I went to look at a potential horse with a friend last week with a view to buy.
He was an ex eventer in his teens and I was impressed with how clean his limbs were. However, my main concern was that he was significantly roach-backed.
My friend hadn`t heard of a roach back before, and I said that it may not affect him in terms of the work she would do with him, but she should research the conformation fault and try to get a history of his back before buying him, should she want to, of course!
A roach backed horse is one with a very straight spine, or with one that bows upwards, as shown below.
A roach back is usually more of an unsightly fault, rather than one which affects the horses way of going. The spine of a horse with a roach back is less flexible than those with a normal curvature, so they may be limited in their jumping ability or how easily they can engage their hindquarters.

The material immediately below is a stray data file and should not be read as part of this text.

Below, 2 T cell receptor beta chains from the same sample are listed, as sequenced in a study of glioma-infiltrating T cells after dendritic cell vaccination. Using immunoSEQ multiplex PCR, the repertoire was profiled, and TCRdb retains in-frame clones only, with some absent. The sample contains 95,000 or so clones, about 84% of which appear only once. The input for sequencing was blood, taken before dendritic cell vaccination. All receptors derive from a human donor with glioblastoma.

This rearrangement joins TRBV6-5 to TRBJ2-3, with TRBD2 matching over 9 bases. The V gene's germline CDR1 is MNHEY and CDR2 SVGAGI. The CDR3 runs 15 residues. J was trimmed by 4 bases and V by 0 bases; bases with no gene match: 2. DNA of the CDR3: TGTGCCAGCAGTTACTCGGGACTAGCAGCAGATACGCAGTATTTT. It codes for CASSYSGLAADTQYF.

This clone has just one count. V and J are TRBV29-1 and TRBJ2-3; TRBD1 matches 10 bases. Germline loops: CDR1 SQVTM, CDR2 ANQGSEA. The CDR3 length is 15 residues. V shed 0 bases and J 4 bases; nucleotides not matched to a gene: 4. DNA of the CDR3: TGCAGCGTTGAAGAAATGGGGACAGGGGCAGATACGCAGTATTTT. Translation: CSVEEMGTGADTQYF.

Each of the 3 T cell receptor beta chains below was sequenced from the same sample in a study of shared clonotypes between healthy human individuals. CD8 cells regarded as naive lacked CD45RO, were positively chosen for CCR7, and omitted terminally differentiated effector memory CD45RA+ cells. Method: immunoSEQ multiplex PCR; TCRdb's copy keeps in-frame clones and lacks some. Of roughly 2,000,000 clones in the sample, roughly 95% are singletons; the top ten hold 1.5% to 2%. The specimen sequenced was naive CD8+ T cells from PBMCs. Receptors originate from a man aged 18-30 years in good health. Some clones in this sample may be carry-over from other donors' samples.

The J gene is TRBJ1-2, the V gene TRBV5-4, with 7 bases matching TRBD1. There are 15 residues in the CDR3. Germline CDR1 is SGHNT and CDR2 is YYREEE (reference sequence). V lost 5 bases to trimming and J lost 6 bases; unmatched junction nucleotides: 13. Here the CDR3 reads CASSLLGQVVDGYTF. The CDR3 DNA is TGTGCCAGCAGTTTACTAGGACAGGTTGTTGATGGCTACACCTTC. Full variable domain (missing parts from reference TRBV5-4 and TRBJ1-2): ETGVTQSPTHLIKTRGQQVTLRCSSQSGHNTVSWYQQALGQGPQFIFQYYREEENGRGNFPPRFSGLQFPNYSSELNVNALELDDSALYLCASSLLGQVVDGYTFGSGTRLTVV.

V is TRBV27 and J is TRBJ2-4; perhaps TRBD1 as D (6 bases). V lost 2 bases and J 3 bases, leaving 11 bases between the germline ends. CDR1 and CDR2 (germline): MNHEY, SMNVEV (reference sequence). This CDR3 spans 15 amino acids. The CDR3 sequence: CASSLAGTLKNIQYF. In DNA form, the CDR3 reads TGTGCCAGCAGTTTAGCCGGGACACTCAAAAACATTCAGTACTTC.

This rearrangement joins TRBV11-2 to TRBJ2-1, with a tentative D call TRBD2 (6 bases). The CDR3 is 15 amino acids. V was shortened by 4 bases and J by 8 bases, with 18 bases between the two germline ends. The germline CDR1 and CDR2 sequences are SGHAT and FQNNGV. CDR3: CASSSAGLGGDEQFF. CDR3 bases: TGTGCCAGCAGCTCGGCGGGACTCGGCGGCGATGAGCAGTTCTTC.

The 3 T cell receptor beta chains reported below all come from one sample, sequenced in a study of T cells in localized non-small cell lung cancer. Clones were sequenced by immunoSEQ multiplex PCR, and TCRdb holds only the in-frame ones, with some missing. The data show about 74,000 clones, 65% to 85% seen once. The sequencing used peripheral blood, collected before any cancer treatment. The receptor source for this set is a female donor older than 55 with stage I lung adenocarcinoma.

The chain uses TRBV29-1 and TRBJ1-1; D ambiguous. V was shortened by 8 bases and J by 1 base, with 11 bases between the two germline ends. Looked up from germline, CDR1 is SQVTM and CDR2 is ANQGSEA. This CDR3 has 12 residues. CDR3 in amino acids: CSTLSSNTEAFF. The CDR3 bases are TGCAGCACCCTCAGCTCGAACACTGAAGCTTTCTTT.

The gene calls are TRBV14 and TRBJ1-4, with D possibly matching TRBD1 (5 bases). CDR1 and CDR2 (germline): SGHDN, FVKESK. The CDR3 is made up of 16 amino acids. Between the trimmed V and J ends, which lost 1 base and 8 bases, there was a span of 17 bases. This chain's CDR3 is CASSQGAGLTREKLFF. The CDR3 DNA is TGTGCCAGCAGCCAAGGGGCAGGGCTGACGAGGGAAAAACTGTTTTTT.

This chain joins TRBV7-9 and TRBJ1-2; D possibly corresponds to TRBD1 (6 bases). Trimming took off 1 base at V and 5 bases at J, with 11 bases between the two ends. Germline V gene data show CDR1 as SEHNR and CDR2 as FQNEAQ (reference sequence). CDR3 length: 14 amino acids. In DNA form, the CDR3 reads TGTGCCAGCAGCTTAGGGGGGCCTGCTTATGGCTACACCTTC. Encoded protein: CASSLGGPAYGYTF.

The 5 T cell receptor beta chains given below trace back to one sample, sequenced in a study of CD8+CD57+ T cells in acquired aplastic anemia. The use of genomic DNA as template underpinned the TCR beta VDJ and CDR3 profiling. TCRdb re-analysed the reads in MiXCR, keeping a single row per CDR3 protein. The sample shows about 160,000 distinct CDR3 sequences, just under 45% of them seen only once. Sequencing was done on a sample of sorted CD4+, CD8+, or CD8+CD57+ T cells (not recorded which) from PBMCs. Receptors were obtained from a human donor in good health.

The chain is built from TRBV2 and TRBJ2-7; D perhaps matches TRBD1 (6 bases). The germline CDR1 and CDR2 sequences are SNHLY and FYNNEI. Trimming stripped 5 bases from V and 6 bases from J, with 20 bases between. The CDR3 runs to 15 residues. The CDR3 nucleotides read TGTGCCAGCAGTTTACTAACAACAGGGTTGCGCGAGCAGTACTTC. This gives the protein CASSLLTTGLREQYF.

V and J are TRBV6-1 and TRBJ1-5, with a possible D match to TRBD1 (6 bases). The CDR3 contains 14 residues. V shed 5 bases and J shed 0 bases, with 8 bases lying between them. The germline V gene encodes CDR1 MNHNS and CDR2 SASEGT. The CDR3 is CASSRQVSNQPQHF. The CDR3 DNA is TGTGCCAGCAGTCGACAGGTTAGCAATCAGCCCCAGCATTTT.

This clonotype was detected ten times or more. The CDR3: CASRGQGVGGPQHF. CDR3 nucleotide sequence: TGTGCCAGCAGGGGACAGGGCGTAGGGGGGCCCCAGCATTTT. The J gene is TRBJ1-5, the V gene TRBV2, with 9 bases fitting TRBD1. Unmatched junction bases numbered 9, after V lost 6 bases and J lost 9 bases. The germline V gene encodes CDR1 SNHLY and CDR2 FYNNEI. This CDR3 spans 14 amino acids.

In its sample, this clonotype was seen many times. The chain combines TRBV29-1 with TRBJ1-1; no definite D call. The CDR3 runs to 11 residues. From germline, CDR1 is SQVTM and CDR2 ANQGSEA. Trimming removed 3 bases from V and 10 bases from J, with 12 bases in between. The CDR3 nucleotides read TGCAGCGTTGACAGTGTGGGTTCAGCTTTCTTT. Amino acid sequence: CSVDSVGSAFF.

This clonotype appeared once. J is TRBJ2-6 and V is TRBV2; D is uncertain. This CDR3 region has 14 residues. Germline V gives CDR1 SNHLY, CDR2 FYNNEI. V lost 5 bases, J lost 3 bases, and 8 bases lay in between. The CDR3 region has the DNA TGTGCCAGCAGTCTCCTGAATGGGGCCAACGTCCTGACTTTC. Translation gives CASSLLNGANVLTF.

Whilst a roach back can be caused by a trauma to the spine, it also has been found to be hereditary. If the defect has been caused by a trauma, it could be related to calcification of the spine and in this case there will be pain and hind limb lameness.
As this horse we saw had had a successful career at low level eventing I don`t think his roach back would have interfered with the light workload of hacking and schooling my friend had intended for him, but it would have meant that she would need to be very careful with his saddle fit and have his back checked regularly to ensure that the upward curve didn`t cause any problems as he got older.
Unfortunately he had a second viewing by some other people a couple of days later and he was subsequently unavailable for my friend. Fingers crossed the next one we see is The One!